Mike Dunford at The Questionable Authority recently wrote a thoughtful response to an article that appeared in the journal Science. The Science article deals with the need of scientists to radically improve how they communicate with non-scientists on the issue of evolution, and calls on scientists to adopt some proven marketing methods.
Scientists and marketers are a bit like cats and dogs. The two just don't get along that well, except when a few scientists conspire with the marketers to discover more effective ways of impressing on us that happiness depends on having a brand of toothpaste that promotes sex appeal. Other than in unholy marriages like that one, scientists and marketers usually go their separate ways.
Reading Mike's comments on the Science article, I was reminded of a time many years ago when I hired a professor to do some telemarketing. The professor wanted to do the telemarketing because he was seriously considering dropping out of academia, hitting the road, and never looking back, but he first needed to learn a job skill besides that of being a professor.
His new job was to call up high school teachers, ask if they wanted to renew their subscription to a professional journal, and take their order if they said "yes". Callers were guaranteed an hourly rate (minimum wage), but were expected to make their real money on the commission they earned for each order. The average caller earned a little over $18/hour.
Jim, the professor, did worse than expected. Much worse.
Day after day, he brought in a paltry 15 to 25 orders, and consequently his commissions were so low that he hit the guaranteed minimum wage time and again. I decided to work with him to see what it was he didn't understand about the job.
Jim bluntly told me he found it immoral to sell people on doing something they would not otherwise do. He admitted his orders were few, but maintained the reason for that was because he was only taking orders from people who wanted to renew their subscriptions, rather than selling people who didn't want to renew their subscriptions on renewing them anyway.
Yet, there was something Jim didn't know. He didn't know that in telemarketing there is such a thing as an "order rate". Briefly, the order rate is the average rate at which a telemarketer will take orders -- if he or she does no selling whatsoever.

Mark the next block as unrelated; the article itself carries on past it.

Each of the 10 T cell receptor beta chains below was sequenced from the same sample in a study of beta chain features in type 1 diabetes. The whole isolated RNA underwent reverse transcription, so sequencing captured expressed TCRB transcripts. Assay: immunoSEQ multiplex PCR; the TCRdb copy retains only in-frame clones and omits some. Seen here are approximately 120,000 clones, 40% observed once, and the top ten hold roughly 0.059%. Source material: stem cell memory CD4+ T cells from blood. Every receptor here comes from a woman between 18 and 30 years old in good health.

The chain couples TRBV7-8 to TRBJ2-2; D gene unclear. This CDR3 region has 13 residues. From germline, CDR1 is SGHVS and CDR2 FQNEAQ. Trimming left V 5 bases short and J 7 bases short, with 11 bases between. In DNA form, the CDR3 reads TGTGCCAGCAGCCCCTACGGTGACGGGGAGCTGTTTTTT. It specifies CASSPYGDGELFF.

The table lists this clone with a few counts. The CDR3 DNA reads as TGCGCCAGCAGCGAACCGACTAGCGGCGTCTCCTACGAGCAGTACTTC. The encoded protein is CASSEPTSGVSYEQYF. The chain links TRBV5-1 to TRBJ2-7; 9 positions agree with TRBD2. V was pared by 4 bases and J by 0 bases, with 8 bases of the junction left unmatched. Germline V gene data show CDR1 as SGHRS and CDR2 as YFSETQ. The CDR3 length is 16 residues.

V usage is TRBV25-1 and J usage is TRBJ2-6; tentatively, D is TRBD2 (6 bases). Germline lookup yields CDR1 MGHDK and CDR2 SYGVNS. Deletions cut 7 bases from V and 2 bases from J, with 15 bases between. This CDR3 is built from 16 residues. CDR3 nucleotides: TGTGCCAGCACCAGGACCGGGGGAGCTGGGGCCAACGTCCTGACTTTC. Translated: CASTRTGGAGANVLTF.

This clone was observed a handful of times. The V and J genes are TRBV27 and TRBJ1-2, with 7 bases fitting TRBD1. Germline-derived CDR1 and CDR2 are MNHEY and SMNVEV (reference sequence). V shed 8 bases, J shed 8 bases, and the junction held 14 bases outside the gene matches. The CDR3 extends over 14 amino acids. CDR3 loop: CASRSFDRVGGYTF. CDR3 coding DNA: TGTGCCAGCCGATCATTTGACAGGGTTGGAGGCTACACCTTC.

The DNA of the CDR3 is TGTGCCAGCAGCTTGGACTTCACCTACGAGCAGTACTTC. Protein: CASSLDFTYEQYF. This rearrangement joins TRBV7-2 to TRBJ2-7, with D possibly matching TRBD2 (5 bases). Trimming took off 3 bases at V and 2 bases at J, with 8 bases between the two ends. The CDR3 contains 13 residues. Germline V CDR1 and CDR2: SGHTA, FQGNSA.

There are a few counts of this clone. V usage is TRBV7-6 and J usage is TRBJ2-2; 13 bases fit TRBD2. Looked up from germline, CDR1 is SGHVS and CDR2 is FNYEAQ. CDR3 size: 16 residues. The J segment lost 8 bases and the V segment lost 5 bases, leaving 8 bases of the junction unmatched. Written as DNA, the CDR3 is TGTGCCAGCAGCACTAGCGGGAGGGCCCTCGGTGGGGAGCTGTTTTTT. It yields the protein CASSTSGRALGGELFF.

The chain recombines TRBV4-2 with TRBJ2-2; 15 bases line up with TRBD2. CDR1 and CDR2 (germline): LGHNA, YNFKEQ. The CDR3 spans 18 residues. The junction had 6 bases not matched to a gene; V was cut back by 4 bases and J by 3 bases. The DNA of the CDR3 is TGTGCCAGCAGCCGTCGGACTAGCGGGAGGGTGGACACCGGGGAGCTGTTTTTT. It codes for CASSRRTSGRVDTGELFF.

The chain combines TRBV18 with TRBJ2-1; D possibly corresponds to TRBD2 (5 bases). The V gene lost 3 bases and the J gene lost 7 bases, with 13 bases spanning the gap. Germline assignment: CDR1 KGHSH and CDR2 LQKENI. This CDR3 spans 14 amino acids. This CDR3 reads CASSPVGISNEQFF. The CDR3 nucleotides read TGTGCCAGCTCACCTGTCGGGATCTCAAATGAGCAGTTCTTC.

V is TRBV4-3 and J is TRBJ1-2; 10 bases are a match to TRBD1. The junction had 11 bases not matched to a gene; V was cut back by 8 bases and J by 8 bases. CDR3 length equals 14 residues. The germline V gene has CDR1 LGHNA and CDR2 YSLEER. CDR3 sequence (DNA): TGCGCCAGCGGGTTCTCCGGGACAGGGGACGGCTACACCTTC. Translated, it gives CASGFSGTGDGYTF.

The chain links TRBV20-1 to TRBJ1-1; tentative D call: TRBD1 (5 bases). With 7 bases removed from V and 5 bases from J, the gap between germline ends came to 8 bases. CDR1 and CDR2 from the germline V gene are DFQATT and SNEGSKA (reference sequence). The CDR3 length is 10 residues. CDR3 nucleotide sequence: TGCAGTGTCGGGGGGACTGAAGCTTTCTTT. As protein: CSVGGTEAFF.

The order rate is distinct from the "sales rate", which is the average rate at which a telemarketer will take orders if he or she is actually selling the product rather than just gathering orders for the product. Both the order rate and the sales rate can be discovered by analysing the call statistics after running an experiment or two. I knew the order rate for that operation and I knew Jim was actually performing below it.
That is, he was worse than neutral. He was actually discouraging people who wanted to renew their subscriptions from renewing them.
Ironically, Jim was one of my best sales people. He was so far below the order rate, the only reasonable conclusion was that he had a gift for selling people on not doing what they wanted to do.
To be sure, Jim was not a scientist. And if he had been a scientist, he would not necessarily be representative of other scientists. But Mike Dunford's article on the need for scientists to get more savvy about marketing evolution brought Jim to mind because I've been seeing plenty of science blogs that do exactly what Jim was doing many years ago: They are almost certainly negative sells. Instead of persuading people to believe in evolution, I strongly suspect many science blogs are persuading people to disbelieve evolution. At least, that's my hunch.
Offhand, I can think of three ways many science blogs drive people away from evolution:
- Foremost, many science blogs turn people off by intentionally insulting creationists and IDers. It is no more than an adolescent fantasy you can efficiently persuade people through insulting them.
- Second, many science blogs turn people off by systematically writing about evolution in an insider's language, then failing to explain their terms. That comes across as exclusion, more than anything else.
- Last, many science blogs turn people off by failing to mention any advantages or benefits to believing in evolution. Whether we like it or not, people need to be reminded what's in it for them.
That's not to say all science blogs are alike. There are some excellent ones that aren't turning people off to evolution. But -- again -- I suspect too many are. More over, it seems to me that our species of chimpanzee has a hard enough time reconciling itself to truth, and we really don't need to make that job harder than it already is.
I sometimes suspect the public debate over evolution/creationism/intelligent design is likely to be won by the side with the best public relations. The scientists have always had truth on their side, but the truth has so far not been enough. Maybe it really is time for the scientists to learn a thing or two from marketing, then apply it to the Grand Debate.
UPDATE: After posting this late last night, I learned that Coturnix at Blog Around the Clock had written an excellent article on this subject in which he goes into depth on how to apply the technique of "framing" to the Grand Debate over evolution/creation/intelligent design.
UPDATE: For anyone interested, I have made a brief, modest suggestion about how to win the public debate over evolution here.